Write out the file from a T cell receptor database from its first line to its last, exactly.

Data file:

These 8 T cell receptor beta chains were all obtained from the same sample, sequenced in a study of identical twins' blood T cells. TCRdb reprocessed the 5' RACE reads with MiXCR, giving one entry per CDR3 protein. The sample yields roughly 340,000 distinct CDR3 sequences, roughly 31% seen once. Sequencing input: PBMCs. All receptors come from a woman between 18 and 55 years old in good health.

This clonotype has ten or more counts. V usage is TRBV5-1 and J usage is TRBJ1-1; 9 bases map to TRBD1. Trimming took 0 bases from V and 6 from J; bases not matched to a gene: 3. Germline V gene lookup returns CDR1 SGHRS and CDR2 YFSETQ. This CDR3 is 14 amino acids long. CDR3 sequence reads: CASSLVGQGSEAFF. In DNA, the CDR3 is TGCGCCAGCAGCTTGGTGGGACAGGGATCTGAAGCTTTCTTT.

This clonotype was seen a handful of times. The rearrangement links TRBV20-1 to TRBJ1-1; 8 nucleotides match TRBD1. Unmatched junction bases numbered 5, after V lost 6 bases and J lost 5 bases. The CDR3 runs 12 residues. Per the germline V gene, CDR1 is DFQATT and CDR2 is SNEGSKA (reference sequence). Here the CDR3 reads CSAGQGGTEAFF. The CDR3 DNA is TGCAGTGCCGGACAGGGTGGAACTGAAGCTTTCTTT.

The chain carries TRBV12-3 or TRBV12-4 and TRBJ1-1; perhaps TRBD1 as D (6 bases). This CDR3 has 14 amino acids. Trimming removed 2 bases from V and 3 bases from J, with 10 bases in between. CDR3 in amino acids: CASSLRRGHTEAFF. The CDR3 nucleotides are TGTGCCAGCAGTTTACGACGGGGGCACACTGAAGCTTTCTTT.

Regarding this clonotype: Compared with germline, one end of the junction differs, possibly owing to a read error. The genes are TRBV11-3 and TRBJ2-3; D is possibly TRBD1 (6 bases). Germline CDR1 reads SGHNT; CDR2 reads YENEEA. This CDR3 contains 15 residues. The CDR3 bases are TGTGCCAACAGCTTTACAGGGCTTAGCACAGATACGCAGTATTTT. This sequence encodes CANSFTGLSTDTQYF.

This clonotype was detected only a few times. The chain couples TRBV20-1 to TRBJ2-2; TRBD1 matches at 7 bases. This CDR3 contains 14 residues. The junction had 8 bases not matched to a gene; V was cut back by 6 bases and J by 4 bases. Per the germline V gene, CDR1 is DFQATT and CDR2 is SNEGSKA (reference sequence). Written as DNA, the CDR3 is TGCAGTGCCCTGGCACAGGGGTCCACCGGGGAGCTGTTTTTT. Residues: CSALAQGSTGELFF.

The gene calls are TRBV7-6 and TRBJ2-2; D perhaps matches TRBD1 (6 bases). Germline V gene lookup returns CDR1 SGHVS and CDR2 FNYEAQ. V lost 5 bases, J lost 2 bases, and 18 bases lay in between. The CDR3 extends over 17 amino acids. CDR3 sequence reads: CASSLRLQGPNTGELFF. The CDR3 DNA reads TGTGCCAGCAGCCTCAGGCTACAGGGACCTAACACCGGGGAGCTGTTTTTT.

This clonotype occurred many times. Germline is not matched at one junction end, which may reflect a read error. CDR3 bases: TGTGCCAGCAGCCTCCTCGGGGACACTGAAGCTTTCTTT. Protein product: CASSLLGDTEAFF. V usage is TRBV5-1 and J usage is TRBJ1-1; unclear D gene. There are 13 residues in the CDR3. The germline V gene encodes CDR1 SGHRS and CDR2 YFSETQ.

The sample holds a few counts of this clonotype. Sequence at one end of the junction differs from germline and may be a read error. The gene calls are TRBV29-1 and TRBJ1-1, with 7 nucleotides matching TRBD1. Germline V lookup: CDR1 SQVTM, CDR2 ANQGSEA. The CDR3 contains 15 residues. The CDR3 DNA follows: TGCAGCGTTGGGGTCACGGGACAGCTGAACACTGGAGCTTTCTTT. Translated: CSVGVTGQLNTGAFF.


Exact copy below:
These 8 T cell receptor beta chains were all obtained from the same sample, sequenced in a study of identical twins' blood T cells. TCRdb reprocessed the 5' RACE reads with MiXCR, giving one entry per CDR3 protein. The sample yields roughly 340,000 distinct CDR3 sequences, roughly 31% seen once. Sequencing input: PBMCs. All receptors come from a woman between 18 and 55 years old in good health.

This clonotype has ten or more counts. V usage is TRBV5-1 and J usage is TRBJ1-1; 9 bases map to TRBD1. Trimming took 0 bases from V and 6 from J; bases not matched to a gene: 3. Germline V gene lookup returns CDR1 SGHRS and CDR2 YFSETQ. This CDR3 is 14 amino acids long. CDR3 sequence reads: CASSLVGQGSEAFF. In DNA, the CDR3 is TGCGCCAGCAGCTTGGTGGGACAGGGATCTGAAGCTTTCTTT.

This clonotype was seen a handful of times. The rearrangement links TRBV20-1 to TRBJ1-1; 8 nucleotides match TRBD1. Unmatched junction bases numbered 5, after V lost 6 bases and J lost 5 bases. The CDR3 runs 12 residues. Per the germline V gene, CDR1 is DFQATT and CDR2 is SNEGSKA (reference sequence). Here the CDR3 reads CSAGQGGTEAFF. The CDR3 DNA is TGCAGTGCCGGACAGGGTGGAACTGAAGCTTTCTTT.

The chain carries TRBV12-3 or TRBV12-4 and TRBJ1-1; perhaps TRBD1 as D (6 bases). This CDR3 has 14 amino acids. Trimming removed 2 bases from V and 3 bases from J, with 10 bases in between. CDR3 in amino acids: CASSLRRGHTEAFF. The CDR3 nucleotides are TGTGCCAGCAGTTTACGACGGGGGCACACTGAAGCTTTCTTT.

Regarding this clonotype: Compared with germline, one end of the junction differs, possibly owing to a read error. The genes are TRBV11-3 and TRBJ2-3; D is possibly TRBD1 (6 bases). Germline CDR1 reads SGHNT; CDR2 reads YENEEA. This CDR3 contains 15 residues. The CDR3 bases are TGTGCCAACAGCTTTACAGGGCTTAGCACAGATACGCAGTATTTT. This sequence encodes CANSFTGLSTDTQYF.

This clonotype was detected only a few times. The chain couples TRBV20-1 to TRBJ2-2; TRBD1 matches at 7 bases. This CDR3 contains 14 residues. The junction had 8 bases not matched to a gene; V was cut back by 6 bases and J by 4 bases. Per the germline V gene, CDR1 is DFQATT and CDR2 is SNEGSKA (reference sequence). Written as DNA, the CDR3 is TGCAGTGCCCTGGCACAGGGGTCCACCGGGGAGCTGTTTTTT. Residues: CSALAQGSTGELFF.

The gene calls are TRBV7-6 and TRBJ2-2; D perhaps matches TRBD1 (6 bases). Germline V gene lookup returns CDR1 SGHVS and CDR2 FNYEAQ. V lost 5 bases, J lost 2 bases, and 18 bases lay in between. The CDR3 extends over 17 amino acids. CDR3 sequence reads: CASSLRLQGPNTGELFF. The CDR3 DNA reads TGTGCCAGCAGCCTCAGGCTACAGGGACCTAACACCGGGGAGCTGTTTTTT.

This clonotype occurred many times. Germline is not matched at one junction end, which may reflect a read error. CDR3 bases: TGTGCCAGCAGCCTCCTCGGGGACACTGAAGCTTTCTTT. Protein product: CASSLLGDTEAFF. V usage is TRBV5-1 and J usage is TRBJ1-1; unclear D gene. There are 13 residues in the CDR3. The germline V gene encodes CDR1 SGHRS and CDR2 YFSETQ.

The sample holds a few counts of this clonotype. Sequence at one end of the junction differs from germline and may be a read error. The gene calls are TRBV29-1 and TRBJ1-1, with 7 nucleotides matching TRBD1. Germline V lookup: CDR1 SQVTM, CDR2 ANQGSEA. The CDR3 contains 15 residues. The CDR3 DNA follows: TGCAGCGTTGGGGTCACGGGACAGCTGAACACTGGAGCTTTCTTT. Translated: CSVGVTGQLNTGAFF.